'Abstruse' just begins to describe it. Though a friend who I saw the movie with called it 'Pornographic. Nothing else!'.
'Dil Dosti....' attempts to pit anachronous idealism identified with college politics and true love, against shallow practicalism of 'bang, bang, thankyou ma'am' through its two lead characters - Sanjay Mishra (Shreyas Talpade) and Apurv (Imaad Shah). They are a senior-junior duo in a delhi campus, with never a converging view, nevertheless good friends. Such friendships can only be explained by a subconcious desire to totally shed one's identity and cross-over to the other side. Hmm.. I think that interpretation was just my subconcious overworking, the movie never attempts to explain it at all in any manner!
Sanjay is this aspiring student leader with bihari origin, with a hunger for power and panache, but street smart enough to bribe his opponents to win college elections. He has strict views on love and bikinis though, which is a bit out of fashion at the moment (I mean the views, not the Versace bikinis). He befriends his hostelmate - Apurv, a confused richkid junior disinterestedly exploring the darkest corners of world around him. Apurv is a typical 'casual explorer' who succeeds in bedding a lot of women, before 'coming of age'.
Prerna is an aspiring super model whose socialite dad scorns, 'Middle Class values!' when he discovers that Sanjay turns down Prerna's amorous advances preferring her true love, while appreciating Apurv's making out with Prerna's PR agent. Sanjay tries to bring Prerna around to accept his way of life and the consequences decide the story's fate.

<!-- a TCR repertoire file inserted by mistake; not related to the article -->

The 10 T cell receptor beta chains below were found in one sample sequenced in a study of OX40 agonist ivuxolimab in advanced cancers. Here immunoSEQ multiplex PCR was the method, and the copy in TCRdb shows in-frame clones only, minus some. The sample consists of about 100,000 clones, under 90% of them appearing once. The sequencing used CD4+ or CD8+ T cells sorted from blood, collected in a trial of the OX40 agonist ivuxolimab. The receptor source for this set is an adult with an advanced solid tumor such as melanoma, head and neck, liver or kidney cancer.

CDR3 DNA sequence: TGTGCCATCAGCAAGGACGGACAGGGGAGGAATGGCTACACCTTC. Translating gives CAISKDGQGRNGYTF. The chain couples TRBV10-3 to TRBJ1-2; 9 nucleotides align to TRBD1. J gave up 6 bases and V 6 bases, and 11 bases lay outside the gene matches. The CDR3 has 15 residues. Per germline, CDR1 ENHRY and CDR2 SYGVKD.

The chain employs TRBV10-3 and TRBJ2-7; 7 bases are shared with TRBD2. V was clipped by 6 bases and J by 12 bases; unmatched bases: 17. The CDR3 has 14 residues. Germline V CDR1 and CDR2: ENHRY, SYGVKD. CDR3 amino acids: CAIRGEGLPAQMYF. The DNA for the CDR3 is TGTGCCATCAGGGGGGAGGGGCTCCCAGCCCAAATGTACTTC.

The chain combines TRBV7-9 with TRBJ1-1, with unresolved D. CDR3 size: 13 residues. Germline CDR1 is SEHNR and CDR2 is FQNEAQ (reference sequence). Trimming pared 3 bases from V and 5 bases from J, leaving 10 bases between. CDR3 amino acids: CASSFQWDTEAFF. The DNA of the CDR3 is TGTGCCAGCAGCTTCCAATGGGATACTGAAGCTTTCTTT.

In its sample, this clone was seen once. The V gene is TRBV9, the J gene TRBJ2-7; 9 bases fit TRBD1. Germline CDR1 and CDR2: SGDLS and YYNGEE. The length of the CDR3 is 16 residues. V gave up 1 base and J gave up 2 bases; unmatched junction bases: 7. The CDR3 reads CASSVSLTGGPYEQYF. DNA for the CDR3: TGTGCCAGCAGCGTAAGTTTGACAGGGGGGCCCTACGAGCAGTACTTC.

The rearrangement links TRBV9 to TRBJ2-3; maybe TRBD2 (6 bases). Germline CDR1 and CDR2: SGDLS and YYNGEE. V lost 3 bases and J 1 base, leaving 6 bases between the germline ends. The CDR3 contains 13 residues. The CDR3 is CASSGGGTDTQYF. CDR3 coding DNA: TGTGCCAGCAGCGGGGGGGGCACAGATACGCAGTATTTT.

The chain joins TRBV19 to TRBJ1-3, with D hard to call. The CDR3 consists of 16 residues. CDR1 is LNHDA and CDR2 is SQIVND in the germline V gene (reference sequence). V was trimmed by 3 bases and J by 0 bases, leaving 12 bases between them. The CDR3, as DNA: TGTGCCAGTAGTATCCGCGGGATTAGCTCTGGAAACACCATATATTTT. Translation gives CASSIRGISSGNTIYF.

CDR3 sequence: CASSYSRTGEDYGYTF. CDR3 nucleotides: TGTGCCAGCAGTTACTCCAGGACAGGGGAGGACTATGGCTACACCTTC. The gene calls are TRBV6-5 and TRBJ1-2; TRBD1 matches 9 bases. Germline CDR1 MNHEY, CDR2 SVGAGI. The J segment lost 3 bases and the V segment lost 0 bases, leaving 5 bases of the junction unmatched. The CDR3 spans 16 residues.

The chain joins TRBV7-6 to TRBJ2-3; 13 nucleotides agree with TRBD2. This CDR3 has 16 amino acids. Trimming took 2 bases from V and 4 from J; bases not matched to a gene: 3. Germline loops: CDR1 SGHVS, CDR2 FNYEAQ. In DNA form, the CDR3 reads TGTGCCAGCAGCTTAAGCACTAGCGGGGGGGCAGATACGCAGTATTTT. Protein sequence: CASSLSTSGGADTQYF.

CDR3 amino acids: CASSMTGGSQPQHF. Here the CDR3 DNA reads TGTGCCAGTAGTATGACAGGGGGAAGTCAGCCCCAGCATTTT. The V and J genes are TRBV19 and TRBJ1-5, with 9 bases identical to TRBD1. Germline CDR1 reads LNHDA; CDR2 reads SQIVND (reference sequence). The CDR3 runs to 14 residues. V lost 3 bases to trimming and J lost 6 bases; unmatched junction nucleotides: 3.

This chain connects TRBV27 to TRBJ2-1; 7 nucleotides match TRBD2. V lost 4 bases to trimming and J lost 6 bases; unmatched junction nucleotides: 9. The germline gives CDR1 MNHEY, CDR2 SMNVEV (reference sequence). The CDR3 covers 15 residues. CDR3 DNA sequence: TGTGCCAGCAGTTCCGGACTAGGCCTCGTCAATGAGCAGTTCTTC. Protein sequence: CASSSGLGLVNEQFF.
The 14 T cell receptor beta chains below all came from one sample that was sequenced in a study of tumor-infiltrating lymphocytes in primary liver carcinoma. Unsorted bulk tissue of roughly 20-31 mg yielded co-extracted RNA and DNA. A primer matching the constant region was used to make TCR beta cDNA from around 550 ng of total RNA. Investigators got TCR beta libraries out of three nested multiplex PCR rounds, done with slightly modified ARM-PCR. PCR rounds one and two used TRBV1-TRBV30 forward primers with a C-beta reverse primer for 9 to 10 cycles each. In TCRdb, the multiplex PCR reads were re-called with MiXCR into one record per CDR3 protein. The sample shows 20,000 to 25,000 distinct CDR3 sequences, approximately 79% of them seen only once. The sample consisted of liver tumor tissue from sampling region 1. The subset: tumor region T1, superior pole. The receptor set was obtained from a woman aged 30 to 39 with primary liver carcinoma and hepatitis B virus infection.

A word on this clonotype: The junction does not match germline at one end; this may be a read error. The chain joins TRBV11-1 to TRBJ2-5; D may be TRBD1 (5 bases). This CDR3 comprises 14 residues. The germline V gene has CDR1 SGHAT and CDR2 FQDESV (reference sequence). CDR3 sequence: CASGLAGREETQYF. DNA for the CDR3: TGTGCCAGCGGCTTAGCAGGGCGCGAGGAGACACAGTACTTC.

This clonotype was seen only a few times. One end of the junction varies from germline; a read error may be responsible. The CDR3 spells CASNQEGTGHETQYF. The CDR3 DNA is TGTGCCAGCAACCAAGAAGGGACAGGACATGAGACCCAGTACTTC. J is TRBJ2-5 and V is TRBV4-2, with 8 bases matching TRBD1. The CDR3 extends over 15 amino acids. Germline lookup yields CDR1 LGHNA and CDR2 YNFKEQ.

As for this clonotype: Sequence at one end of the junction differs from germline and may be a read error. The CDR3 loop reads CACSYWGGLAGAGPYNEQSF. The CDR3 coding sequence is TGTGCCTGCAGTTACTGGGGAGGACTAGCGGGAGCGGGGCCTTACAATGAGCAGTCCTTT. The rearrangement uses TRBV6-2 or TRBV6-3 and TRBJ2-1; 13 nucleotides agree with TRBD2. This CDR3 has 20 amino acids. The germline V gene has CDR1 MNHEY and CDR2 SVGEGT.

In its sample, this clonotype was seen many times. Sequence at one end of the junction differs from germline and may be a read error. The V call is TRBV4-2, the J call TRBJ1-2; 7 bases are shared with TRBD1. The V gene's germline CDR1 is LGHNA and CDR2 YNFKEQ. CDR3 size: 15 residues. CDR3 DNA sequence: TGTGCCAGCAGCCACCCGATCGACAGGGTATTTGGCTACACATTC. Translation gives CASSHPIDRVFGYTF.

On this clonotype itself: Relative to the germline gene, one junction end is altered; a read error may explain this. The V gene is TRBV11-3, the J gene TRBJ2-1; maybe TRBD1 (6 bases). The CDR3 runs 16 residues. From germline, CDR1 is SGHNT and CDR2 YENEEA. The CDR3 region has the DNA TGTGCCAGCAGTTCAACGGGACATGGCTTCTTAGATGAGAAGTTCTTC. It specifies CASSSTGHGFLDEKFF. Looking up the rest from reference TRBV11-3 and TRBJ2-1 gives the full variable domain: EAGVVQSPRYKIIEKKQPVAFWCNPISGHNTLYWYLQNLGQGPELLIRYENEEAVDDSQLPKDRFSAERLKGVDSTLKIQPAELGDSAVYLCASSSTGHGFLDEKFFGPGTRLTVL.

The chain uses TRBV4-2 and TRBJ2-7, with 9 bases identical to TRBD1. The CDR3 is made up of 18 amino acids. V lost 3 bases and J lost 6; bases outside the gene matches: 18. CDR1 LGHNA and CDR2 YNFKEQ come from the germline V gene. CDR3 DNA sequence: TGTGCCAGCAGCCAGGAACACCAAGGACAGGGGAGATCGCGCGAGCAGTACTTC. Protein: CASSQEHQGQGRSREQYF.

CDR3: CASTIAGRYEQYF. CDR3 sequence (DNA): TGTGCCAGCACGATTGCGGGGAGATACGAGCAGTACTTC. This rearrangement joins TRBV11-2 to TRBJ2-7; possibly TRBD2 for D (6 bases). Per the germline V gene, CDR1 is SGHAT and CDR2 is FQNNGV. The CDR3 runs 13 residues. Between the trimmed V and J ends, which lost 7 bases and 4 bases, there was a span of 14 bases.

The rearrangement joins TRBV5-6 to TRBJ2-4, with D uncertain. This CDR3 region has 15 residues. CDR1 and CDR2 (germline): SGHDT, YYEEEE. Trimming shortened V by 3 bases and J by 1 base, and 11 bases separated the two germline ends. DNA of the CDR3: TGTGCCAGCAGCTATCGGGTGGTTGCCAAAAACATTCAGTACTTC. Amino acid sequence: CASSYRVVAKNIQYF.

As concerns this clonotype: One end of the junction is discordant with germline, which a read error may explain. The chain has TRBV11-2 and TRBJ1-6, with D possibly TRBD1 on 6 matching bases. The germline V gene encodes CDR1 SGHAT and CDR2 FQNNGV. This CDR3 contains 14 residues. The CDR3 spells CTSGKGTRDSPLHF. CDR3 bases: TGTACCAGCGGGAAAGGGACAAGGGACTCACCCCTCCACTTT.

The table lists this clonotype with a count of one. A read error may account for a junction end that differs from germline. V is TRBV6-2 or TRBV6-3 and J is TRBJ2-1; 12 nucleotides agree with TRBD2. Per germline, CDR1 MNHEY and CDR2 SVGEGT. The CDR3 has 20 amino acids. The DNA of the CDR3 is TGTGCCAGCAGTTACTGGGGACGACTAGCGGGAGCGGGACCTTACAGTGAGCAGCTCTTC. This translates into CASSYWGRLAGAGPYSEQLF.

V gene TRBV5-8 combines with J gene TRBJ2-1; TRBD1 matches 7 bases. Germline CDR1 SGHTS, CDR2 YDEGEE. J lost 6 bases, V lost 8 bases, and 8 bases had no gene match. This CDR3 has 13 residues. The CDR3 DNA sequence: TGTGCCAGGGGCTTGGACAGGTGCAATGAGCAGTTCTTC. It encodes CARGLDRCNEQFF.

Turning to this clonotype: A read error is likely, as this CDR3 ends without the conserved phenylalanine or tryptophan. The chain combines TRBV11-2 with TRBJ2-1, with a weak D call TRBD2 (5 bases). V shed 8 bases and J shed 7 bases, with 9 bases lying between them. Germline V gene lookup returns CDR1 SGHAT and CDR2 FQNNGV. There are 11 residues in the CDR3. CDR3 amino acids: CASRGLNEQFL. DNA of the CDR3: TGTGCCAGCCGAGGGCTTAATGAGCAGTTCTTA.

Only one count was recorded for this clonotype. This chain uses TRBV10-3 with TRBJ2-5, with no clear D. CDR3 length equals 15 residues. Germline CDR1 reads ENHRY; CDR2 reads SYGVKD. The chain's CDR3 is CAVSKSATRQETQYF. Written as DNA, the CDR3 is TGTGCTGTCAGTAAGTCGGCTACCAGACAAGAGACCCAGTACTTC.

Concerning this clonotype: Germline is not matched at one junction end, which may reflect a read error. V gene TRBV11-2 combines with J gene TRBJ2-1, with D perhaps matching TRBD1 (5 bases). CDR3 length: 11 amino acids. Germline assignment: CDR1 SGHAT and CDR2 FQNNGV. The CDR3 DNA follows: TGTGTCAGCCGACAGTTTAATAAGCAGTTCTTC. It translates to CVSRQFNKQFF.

Sanjay's challenge to Apurv, in a casual chat, to bed three women in a single day is the seed for the main plot. Apurv takes it rather seriously and in the end succeeds by having a quick romp with a girl who 'loves' him (schoolgirl love, don't take it seriously!), making tender love to a prostitute and achieves the hat trick through a betrayal. Sanjay's election games, and portrayal of a happy go-lucky college life are thrown in to form inconsequential sub-plots. The movie meanders to its end with none of the characters coming of age, except one who abruptly ends the lessons learnt in a road accident. At this point of time, you feel no sympathy but an immense sense of relief and get yourself ready to go.
The problem with the movie was, the director Manish Tiwary appears confused with what he wants to communicate. I think he never tried to communicate anything or express views. He just shot various scenes and got the editors to sew them together. If a meaning emerges eventually, it is because you spent 220/- on the ticket and you pretend you found a meaning.
And the characters are poorly etched and conflicting. Upright morals and dirty politics go hand in hand, while the shallow Apurv displays more sensitivity than any other character. The music and background score are forgettable and the two unnecessary item songs only add to the misery. Cinematography, I thought was good and the film's setting is authentic, which is the only good thing to be said about it. But it also dented its aspirations to be a Dil Chahta Hai.
The movie seriously lacks coherent story telling and a character as a whole. And ends up as a confused attempt at 'coming of age' genre, betraying the directors need to come of age himself. Abstruse, as I said, just begins to describe it!